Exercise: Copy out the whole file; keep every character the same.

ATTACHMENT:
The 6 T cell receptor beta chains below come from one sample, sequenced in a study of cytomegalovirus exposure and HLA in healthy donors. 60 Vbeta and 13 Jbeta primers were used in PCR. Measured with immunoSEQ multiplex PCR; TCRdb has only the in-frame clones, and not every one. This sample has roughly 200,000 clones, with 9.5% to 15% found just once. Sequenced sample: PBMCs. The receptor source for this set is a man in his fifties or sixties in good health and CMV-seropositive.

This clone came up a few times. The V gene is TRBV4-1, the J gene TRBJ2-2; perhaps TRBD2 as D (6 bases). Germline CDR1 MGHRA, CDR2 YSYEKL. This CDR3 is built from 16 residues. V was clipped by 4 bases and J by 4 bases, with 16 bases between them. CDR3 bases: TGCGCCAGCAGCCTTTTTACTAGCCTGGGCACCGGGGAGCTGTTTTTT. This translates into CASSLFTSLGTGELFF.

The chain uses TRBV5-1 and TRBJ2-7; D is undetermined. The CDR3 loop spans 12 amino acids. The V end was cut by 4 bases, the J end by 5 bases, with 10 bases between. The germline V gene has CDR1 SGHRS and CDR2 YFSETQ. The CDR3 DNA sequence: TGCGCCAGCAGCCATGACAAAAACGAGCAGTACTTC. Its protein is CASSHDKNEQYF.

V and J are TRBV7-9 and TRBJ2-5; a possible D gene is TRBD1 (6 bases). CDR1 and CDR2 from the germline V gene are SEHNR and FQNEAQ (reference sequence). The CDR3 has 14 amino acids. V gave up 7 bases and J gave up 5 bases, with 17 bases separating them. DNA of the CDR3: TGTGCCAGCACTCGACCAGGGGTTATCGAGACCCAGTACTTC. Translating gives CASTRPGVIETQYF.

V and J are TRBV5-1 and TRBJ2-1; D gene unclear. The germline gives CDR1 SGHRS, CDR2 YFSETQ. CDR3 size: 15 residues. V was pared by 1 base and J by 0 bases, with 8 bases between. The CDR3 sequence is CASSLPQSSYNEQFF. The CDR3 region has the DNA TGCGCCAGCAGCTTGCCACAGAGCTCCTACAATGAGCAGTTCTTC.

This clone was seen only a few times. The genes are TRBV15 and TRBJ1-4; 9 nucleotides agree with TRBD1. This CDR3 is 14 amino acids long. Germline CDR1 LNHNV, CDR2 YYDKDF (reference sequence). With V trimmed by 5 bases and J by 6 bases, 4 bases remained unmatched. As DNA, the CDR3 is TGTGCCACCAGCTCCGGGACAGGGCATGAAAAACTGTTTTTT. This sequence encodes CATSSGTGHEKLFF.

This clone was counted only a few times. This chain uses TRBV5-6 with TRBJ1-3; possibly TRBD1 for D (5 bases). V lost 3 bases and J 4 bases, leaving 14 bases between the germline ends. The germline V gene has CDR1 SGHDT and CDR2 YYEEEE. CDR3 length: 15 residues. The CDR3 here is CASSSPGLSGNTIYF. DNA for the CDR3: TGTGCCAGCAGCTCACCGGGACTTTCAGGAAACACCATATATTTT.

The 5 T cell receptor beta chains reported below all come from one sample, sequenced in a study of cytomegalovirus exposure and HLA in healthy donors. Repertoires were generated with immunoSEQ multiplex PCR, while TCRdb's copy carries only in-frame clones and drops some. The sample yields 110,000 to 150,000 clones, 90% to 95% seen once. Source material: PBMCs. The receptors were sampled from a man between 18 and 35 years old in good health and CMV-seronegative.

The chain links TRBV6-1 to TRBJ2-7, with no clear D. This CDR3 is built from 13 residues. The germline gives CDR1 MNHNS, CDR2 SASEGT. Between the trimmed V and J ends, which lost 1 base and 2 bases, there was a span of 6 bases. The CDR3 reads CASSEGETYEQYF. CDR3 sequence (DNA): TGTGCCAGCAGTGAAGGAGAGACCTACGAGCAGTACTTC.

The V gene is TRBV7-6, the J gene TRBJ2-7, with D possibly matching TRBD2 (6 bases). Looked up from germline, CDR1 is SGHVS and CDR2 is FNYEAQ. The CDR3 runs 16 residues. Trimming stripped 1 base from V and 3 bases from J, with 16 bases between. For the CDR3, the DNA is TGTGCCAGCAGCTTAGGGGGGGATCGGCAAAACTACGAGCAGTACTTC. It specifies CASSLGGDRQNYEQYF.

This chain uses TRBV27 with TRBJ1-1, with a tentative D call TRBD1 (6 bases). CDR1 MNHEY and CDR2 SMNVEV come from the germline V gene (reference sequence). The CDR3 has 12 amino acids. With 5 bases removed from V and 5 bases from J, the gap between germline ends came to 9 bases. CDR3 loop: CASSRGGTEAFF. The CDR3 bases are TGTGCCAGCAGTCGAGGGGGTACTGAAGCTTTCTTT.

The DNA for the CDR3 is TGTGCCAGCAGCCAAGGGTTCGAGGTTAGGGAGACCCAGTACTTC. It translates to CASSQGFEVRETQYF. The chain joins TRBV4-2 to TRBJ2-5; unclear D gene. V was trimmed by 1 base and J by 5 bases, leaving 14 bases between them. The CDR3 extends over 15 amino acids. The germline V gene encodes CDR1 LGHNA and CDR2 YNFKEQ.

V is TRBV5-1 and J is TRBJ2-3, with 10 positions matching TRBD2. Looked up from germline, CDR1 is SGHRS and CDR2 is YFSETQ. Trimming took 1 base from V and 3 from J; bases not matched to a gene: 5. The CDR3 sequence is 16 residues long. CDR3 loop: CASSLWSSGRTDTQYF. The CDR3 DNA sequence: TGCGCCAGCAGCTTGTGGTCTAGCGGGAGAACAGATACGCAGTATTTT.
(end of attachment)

The 6 T cell receptor beta chains below come from one sample, sequenced in a study of cytomegalovirus exposure and HLA in healthy donors. 60 Vbeta and 13 Jbeta primers were used in PCR. Measured with immunoSEQ multiplex PCR; TCRdb has only the in-frame clones, and not every one. This sample has roughly 200,000 clones, with 9.5% to 15% found just once. Sequenced sample: PBMCs. The receptor source for this set is a man in his fifties or sixties in good health and CMV-seropositive.

This clone came up a few times. The V gene is TRBV4-1, the J gene TRBJ2-2; perhaps TRBD2 as D (6 bases). Germline CDR1 MGHRA, CDR2 YSYEKL. This CDR3 is built from 16 residues. V was clipped by 4 bases and J by 4 bases, with 16 bases between them. CDR3 bases: TGCGCCAGCAGCCTTTTTACTAGCCTGGGCACCGGGGAGCTGTTTTTT. This translates into CASSLFTSLGTGELFF.

The chain uses TRBV5-1 and TRBJ2-7; D is undetermined. The CDR3 loop spans 12 amino acids. The V end was cut by 4 bases, the J end by 5 bases, with 10 bases between. The germline V gene has CDR1 SGHRS and CDR2 YFSETQ. The CDR3 DNA sequence: TGCGCCAGCAGCCATGACAAAAACGAGCAGTACTTC. Its protein is CASSHDKNEQYF.

V and J are TRBV7-9 and TRBJ2-5; a possible D gene is TRBD1 (6 bases). CDR1 and CDR2 from the germline V gene are SEHNR and FQNEAQ (reference sequence). The CDR3 has 14 amino acids. V gave up 7 bases and J gave up 5 bases, with 17 bases separating them. DNA of the CDR3: TGTGCCAGCACTCGACCAGGGGTTATCGAGACCCAGTACTTC. Translating gives CASTRPGVIETQYF.

V and J are TRBV5-1 and TRBJ2-1; D gene unclear. The germline gives CDR1 SGHRS, CDR2 YFSETQ. CDR3 size: 15 residues. V was pared by 1 base and J by 0 bases, with 8 bases between. The CDR3 sequence is CASSLPQSSYNEQFF. The CDR3 region has the DNA TGCGCCAGCAGCTTGCCACAGAGCTCCTACAATGAGCAGTTCTTC.

This clone was seen only a few times. The genes are TRBV15 and TRBJ1-4; 9 nucleotides agree with TRBD1. This CDR3 is 14 amino acids long. Germline CDR1 LNHNV, CDR2 YYDKDF (reference sequence). With V trimmed by 5 bases and J by 6 bases, 4 bases remained unmatched. As DNA, the CDR3 is TGTGCCACCAGCTCCGGGACAGGGCATGAAAAACTGTTTTTT. This sequence encodes CATSSGTGHEKLFF.

This clone was counted only a few times. This chain uses TRBV5-6 with TRBJ1-3; possibly TRBD1 for D (5 bases). V lost 3 bases and J 4 bases, leaving 14 bases between the germline ends. The germline V gene has CDR1 SGHDT and CDR2 YYEEEE. CDR3 length: 15 residues. The CDR3 here is CASSSPGLSGNTIYF. DNA for the CDR3: TGTGCCAGCAGCTCACCGGGACTTTCAGGAAACACCATATATTTT.

The 5 T cell receptor beta chains reported below all come from one sample, sequenced in a study of cytomegalovirus exposure and HLA in healthy donors. Repertoires were generated with immunoSEQ multiplex PCR, while TCRdb's copy carries only in-frame clones and drops some. The sample yields 110,000 to 150,000 clones, 90% to 95% seen once. Source material: PBMCs. The receptors were sampled from a man between 18 and 35 years old in good health and CMV-seronegative.

The chain links TRBV6-1 to TRBJ2-7, with no clear D. This CDR3 is built from 13 residues. The germline gives CDR1 MNHNS, CDR2 SASEGT. Between the trimmed V and J ends, which lost 1 base and 2 bases, there was a span of 6 bases. The CDR3 reads CASSEGETYEQYF. CDR3 sequence (DNA): TGTGCCAGCAGTGAAGGAGAGACCTACGAGCAGTACTTC.

The V gene is TRBV7-6, the J gene TRBJ2-7, with D possibly matching TRBD2 (6 bases). Looked up from germline, CDR1 is SGHVS and CDR2 is FNYEAQ. The CDR3 runs 16 residues. Trimming stripped 1 base from V and 3 bases from J, with 16 bases between. For the CDR3, the DNA is TGTGCCAGCAGCTTAGGGGGGGATCGGCAAAACTACGAGCAGTACTTC. It specifies CASSLGGDRQNYEQYF.

This chain uses TRBV27 with TRBJ1-1, with a tentative D call TRBD1 (6 bases). CDR1 MNHEY and CDR2 SMNVEV come from the germline V gene (reference sequence). The CDR3 has 12 amino acids. With 5 bases removed from V and 5 bases from J, the gap between germline ends came to 9 bases. CDR3 loop: CASSRGGTEAFF. The CDR3 bases are TGTGCCAGCAGTCGAGGGGGTACTGAAGCTTTCTTT.

The DNA for the CDR3 is TGTGCCAGCAGCCAAGGGTTCGAGGTTAGGGAGACCCAGTACTTC. It translates to CASSQGFEVRETQYF. The chain joins TRBV4-2 to TRBJ2-5; unclear D gene. V was trimmed by 1 base and J by 5 bases, leaving 14 bases between them. The CDR3 extends over 15 amino acids. The germline V gene encodes CDR1 LGHNA and CDR2 YNFKEQ.

V is TRBV5-1 and J is TRBJ2-3, with 10 positions matching TRBD2. Looked up from germline, CDR1 is SGHRS and CDR2 is YFSETQ. Trimming took 1 base from V and 3 from J; bases not matched to a gene: 5. The CDR3 sequence is 16 residues long. CDR3 loop: CASSLWSSGRTDTQYF. The CDR3 DNA sequence: TGCGCCAGCAGCTTGTGGTCTAGCGGGAGAACAGATACGCAGTATTTT.